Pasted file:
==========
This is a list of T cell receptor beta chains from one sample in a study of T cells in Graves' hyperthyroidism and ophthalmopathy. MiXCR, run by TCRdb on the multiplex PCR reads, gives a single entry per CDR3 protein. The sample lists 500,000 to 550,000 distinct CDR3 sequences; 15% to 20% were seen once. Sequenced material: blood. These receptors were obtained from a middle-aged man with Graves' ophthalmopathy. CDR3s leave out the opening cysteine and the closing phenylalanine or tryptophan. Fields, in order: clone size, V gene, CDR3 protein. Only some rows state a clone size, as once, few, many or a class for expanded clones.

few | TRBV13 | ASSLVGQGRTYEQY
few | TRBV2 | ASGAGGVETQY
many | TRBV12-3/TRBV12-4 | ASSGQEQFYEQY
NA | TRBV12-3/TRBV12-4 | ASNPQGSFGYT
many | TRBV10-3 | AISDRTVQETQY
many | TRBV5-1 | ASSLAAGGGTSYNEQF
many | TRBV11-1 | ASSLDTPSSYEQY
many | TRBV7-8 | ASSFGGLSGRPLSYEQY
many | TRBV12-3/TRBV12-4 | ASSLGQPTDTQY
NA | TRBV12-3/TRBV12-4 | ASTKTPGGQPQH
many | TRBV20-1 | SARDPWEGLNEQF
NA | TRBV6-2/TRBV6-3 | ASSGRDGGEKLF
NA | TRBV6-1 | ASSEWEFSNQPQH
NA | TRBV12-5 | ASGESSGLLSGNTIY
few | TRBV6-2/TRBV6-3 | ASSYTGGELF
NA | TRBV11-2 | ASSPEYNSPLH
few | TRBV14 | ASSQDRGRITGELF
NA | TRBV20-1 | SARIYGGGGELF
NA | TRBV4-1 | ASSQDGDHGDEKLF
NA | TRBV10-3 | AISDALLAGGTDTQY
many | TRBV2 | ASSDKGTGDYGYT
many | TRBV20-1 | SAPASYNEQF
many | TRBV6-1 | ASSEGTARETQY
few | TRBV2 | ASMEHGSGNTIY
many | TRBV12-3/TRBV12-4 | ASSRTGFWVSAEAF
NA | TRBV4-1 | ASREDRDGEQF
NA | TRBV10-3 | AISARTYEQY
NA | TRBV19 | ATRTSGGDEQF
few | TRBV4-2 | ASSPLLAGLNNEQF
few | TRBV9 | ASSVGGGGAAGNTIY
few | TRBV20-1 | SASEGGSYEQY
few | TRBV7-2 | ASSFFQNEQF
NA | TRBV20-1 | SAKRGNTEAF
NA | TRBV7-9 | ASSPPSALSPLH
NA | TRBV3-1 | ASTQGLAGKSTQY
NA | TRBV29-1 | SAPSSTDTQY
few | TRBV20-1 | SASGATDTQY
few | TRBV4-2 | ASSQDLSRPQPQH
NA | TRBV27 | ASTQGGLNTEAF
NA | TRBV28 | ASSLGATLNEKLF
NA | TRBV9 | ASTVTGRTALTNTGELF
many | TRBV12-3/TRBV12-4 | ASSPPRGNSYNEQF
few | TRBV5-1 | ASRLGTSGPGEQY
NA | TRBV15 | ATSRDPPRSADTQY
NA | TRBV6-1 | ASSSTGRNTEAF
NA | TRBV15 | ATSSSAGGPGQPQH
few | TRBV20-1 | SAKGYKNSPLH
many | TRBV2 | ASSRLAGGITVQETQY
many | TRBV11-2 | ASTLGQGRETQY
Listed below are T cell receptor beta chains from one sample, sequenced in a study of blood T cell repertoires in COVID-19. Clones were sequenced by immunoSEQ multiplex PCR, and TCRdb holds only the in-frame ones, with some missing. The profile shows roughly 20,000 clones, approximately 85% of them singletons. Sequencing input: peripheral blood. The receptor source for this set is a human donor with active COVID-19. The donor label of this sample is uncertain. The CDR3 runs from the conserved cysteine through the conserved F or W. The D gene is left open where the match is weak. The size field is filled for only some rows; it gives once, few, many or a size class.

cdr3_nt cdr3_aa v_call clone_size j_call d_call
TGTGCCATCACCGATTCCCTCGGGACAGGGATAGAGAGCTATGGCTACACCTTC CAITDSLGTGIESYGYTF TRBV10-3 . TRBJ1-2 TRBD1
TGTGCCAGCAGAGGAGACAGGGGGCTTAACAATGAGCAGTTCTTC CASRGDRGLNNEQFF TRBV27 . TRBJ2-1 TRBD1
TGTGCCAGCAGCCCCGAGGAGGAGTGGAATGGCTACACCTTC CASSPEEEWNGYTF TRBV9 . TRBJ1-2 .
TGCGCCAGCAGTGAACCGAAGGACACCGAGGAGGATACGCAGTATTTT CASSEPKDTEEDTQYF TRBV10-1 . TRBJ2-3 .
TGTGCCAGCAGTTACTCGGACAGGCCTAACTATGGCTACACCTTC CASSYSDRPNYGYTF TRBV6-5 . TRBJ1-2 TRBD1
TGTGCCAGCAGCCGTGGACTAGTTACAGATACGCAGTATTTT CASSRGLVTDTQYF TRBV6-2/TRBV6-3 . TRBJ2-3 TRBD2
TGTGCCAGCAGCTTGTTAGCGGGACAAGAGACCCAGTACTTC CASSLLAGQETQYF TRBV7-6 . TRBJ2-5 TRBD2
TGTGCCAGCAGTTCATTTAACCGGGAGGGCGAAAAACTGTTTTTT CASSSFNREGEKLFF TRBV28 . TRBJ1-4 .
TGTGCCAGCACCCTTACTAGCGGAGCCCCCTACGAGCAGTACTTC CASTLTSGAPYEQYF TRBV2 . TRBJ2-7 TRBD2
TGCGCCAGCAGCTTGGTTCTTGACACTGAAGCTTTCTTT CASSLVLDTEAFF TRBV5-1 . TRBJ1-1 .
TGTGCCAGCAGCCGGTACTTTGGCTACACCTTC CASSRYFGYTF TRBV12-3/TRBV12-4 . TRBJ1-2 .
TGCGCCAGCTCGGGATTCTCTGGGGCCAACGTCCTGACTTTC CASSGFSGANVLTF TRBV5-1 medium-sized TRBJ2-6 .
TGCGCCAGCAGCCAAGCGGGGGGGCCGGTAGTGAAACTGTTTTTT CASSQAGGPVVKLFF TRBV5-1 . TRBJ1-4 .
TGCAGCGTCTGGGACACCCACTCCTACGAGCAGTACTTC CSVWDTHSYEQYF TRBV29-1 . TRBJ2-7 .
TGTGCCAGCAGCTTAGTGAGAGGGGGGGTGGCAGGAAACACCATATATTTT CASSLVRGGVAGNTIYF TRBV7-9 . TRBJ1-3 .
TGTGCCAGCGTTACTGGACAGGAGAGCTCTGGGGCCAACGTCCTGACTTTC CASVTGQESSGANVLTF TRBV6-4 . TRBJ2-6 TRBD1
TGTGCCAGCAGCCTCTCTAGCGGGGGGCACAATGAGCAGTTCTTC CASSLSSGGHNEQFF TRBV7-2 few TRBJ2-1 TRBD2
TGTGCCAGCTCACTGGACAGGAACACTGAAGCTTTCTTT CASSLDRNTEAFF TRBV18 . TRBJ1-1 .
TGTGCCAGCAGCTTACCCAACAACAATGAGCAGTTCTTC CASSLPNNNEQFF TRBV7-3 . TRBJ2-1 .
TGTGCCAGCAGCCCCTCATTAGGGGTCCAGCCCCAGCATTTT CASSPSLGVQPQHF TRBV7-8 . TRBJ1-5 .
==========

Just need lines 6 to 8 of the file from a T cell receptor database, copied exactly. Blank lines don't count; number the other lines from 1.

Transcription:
many | TRBV10-3 | AISDRTVQETQY
many | TRBV5-1 | ASSLAAGGGTSYNEQF
many | TRBV11-1 | ASSLDTPSSYEQY